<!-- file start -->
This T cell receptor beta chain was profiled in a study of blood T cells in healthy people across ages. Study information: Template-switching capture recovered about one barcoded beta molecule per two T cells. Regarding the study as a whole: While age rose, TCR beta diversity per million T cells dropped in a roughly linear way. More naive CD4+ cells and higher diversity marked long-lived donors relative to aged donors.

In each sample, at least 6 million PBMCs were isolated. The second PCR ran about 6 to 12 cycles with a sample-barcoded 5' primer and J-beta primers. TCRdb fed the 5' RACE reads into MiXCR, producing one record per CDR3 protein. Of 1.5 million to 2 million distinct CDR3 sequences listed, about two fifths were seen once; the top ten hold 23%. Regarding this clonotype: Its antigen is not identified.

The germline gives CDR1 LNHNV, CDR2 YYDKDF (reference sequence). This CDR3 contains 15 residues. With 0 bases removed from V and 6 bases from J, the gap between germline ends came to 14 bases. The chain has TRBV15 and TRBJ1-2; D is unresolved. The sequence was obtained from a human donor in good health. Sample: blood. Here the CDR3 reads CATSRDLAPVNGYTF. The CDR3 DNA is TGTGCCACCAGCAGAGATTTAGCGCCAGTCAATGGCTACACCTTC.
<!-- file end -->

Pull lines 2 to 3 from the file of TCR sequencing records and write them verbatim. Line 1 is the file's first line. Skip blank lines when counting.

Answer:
In each sample, at least 6 million PBMCs were isolated. The second PCR ran about 6 to 12 cycles with a sample-barcoded 5' primer and J-beta primers. TCRdb fed the 5' RACE reads into MiXCR, producing one record per CDR3 protein. Of 1.5 million to 2 million distinct CDR3 sequences listed, about two fifths were seen once; the top ten hold 23%. Regarding this clonotype: Its antigen is not identified.

The germline gives CDR1 LNHNV, CDR2 YYDKDF (reference sequence). This CDR3 contains 15 residues. With 0 bases removed from V and 6 bases from J, the gap between germline ends came to 14 bases. The chain has TRBV15 and TRBJ1-2; D is unresolved. The sequence was obtained from a human donor in good health. Sample: blood. Here the CDR3 reads CATSRDLAPVNGYTF. The CDR3 DNA is TGTGCCACCAGCAGAGATTTAGCGCCAGTCAATGGCTACACCTTC.